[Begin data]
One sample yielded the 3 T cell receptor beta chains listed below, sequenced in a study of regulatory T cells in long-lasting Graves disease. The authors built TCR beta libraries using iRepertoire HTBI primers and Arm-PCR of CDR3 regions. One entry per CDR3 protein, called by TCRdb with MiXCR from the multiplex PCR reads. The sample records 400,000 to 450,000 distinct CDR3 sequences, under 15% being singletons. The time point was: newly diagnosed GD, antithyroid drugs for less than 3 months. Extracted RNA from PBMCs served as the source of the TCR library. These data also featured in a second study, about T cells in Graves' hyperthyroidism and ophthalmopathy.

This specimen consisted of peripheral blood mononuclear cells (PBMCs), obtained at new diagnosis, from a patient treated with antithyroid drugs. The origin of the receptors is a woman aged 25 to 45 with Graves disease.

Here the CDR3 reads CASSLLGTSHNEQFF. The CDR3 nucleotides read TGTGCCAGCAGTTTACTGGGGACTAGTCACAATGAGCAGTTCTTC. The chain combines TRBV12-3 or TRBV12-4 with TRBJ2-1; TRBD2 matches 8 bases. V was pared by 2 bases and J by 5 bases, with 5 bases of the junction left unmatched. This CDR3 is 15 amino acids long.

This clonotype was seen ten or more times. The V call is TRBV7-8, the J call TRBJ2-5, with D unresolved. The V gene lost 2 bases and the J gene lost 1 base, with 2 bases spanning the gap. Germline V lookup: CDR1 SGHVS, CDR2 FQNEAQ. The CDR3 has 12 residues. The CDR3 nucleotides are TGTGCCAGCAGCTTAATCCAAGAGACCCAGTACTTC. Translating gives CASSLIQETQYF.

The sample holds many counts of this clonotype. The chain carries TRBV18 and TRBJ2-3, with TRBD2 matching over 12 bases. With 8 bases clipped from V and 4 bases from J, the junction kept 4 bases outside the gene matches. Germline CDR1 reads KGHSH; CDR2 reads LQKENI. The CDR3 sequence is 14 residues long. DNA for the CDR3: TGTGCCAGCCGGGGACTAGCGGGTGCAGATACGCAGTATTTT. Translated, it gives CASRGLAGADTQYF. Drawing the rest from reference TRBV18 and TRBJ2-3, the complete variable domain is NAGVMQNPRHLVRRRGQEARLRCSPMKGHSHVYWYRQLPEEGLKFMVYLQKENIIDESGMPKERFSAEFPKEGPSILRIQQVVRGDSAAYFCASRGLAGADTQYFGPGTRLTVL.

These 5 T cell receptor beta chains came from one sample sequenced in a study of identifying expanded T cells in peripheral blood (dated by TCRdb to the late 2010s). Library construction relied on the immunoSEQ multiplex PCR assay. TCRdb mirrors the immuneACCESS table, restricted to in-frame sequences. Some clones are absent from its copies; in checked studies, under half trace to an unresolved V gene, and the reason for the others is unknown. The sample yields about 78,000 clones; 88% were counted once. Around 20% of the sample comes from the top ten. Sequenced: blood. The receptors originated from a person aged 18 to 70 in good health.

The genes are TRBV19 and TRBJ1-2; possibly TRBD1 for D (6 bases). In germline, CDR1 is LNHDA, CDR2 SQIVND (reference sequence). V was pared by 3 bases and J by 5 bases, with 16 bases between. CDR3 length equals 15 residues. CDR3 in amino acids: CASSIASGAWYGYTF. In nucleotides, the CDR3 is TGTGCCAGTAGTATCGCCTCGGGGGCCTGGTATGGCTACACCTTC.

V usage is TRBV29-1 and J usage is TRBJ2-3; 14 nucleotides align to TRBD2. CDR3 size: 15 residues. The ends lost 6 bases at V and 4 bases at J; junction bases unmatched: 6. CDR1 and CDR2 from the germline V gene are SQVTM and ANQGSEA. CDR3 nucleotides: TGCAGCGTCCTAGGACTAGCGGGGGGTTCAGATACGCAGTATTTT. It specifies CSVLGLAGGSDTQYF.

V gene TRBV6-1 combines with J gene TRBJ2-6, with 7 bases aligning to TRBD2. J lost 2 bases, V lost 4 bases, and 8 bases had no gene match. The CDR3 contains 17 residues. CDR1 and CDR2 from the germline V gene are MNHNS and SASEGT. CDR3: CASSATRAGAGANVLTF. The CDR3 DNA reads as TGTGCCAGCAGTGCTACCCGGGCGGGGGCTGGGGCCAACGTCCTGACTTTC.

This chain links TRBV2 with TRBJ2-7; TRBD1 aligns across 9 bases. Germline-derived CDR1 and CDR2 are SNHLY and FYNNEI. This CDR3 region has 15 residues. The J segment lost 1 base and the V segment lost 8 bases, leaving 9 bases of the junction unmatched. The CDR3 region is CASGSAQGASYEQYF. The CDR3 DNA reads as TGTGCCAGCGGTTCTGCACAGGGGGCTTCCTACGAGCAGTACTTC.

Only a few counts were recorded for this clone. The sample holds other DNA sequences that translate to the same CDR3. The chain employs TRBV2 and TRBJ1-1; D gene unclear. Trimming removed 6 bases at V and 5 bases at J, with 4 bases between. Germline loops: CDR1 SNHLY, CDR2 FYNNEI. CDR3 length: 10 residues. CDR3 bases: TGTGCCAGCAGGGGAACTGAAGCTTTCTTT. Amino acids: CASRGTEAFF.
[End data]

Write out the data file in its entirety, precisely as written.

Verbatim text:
One sample yielded the 3 T cell receptor beta chains listed below, sequenced in a study of regulatory T cells in long-lasting Graves disease. The authors built TCR beta libraries using iRepertoire HTBI primers and Arm-PCR of CDR3 regions. One entry per CDR3 protein, called by TCRdb with MiXCR from the multiplex PCR reads. The sample records 400,000 to 450,000 distinct CDR3 sequences, under 15% being singletons. The time point was: newly diagnosed GD, antithyroid drugs for less than 3 months. Extracted RNA from PBMCs served as the source of the TCR library. These data also featured in a second study, about T cells in Graves' hyperthyroidism and ophthalmopathy.

This specimen consisted of peripheral blood mononuclear cells (PBMCs), obtained at new diagnosis, from a patient treated with antithyroid drugs. The origin of the receptors is a woman aged 25 to 45 with Graves disease.

Here the CDR3 reads CASSLLGTSHNEQFF. The CDR3 nucleotides read TGTGCCAGCAGTTTACTGGGGACTAGTCACAATGAGCAGTTCTTC. The chain combines TRBV12-3 or TRBV12-4 with TRBJ2-1; TRBD2 matches 8 bases. V was pared by 2 bases and J by 5 bases, with 5 bases of the junction left unmatched. This CDR3 is 15 amino acids long.

This clonotype was seen ten or more times. The V call is TRBV7-8, the J call TRBJ2-5, with D unresolved. The V gene lost 2 bases and the J gene lost 1 base, with 2 bases spanning the gap. Germline V lookup: CDR1 SGHVS, CDR2 FQNEAQ. The CDR3 has 12 residues. The CDR3 nucleotides are TGTGCCAGCAGCTTAATCCAAGAGACCCAGTACTTC. Translating gives CASSLIQETQYF.

The sample holds many counts of this clonotype. The chain carries TRBV18 and TRBJ2-3, with TRBD2 matching over 12 bases. With 8 bases clipped from V and 4 bases from J, the junction kept 4 bases outside the gene matches. Germline CDR1 reads KGHSH; CDR2 reads LQKENI. The CDR3 sequence is 14 residues long. DNA for the CDR3: TGTGCCAGCCGGGGACTAGCGGGTGCAGATACGCAGTATTTT. Translated, it gives CASRGLAGADTQYF. Drawing the rest from reference TRBV18 and TRBJ2-3, the complete variable domain is NAGVMQNPRHLVRRRGQEARLRCSPMKGHSHVYWYRQLPEEGLKFMVYLQKENIIDESGMPKERFSAEFPKEGPSILRIQQVVRGDSAAYFCASRGLAGADTQYFGPGTRLTVL.

These 5 T cell receptor beta chains came from one sample sequenced in a study of identifying expanded T cells in peripheral blood (dated by TCRdb to the late 2010s). Library construction relied on the immunoSEQ multiplex PCR assay. TCRdb mirrors the immuneACCESS table, restricted to in-frame sequences. Some clones are absent from its copies; in checked studies, under half trace to an unresolved V gene, and the reason for the others is unknown. The sample yields about 78,000 clones; 88% were counted once. Around 20% of the sample comes from the top ten. Sequenced: blood. The receptors originated from a person aged 18 to 70 in good health.

The genes are TRBV19 and TRBJ1-2; possibly TRBD1 for D (6 bases). In germline, CDR1 is LNHDA, CDR2 SQIVND (reference sequence). V was pared by 3 bases and J by 5 bases, with 16 bases between. CDR3 length equals 15 residues. CDR3 in amino acids: CASSIASGAWYGYTF. In nucleotides, the CDR3 is TGTGCCAGTAGTATCGCCTCGGGGGCCTGGTATGGCTACACCTTC.

V usage is TRBV29-1 and J usage is TRBJ2-3; 14 nucleotides align to TRBD2. CDR3 size: 15 residues. The ends lost 6 bases at V and 4 bases at J; junction bases unmatched: 6. CDR1 and CDR2 from the germline V gene are SQVTM and ANQGSEA. CDR3 nucleotides: TGCAGCGTCCTAGGACTAGCGGGGGGTTCAGATACGCAGTATTTT. It specifies CSVLGLAGGSDTQYF.

V gene TRBV6-1 combines with J gene TRBJ2-6, with 7 bases aligning to TRBD2. J lost 2 bases, V lost 4 bases, and 8 bases had no gene match. The CDR3 contains 17 residues. CDR1 and CDR2 from the germline V gene are MNHNS and SASEGT. CDR3: CASSATRAGAGANVLTF. The CDR3 DNA reads as TGTGCCAGCAGTGCTACCCGGGCGGGGGCTGGGGCCAACGTCCTGACTTTC.

This chain links TRBV2 with TRBJ2-7; TRBD1 aligns across 9 bases. Germline-derived CDR1 and CDR2 are SNHLY and FYNNEI. This CDR3 region has 15 residues. The J segment lost 1 base and the V segment lost 8 bases, leaving 9 bases of the junction unmatched. The CDR3 region is CASGSAQGASYEQYF. The CDR3 DNA reads as TGTGCCAGCGGTTCTGCACAGGGGGCTTCCTACGAGCAGTACTTC.

Only a few counts were recorded for this clone. The sample holds other DNA sequences that translate to the same CDR3. The chain employs TRBV2 and TRBJ1-1; D gene unclear. Trimming removed 6 bases at V and 5 bases at J, with 4 bases between. Germline loops: CDR1 SNHLY, CDR2 FYNNEI. CDR3 length: 10 residues. CDR3 bases: TGTGCCAGCAGGGGAACTGAAGCTTTCTTT. Amino acids: CASRGTEAFF.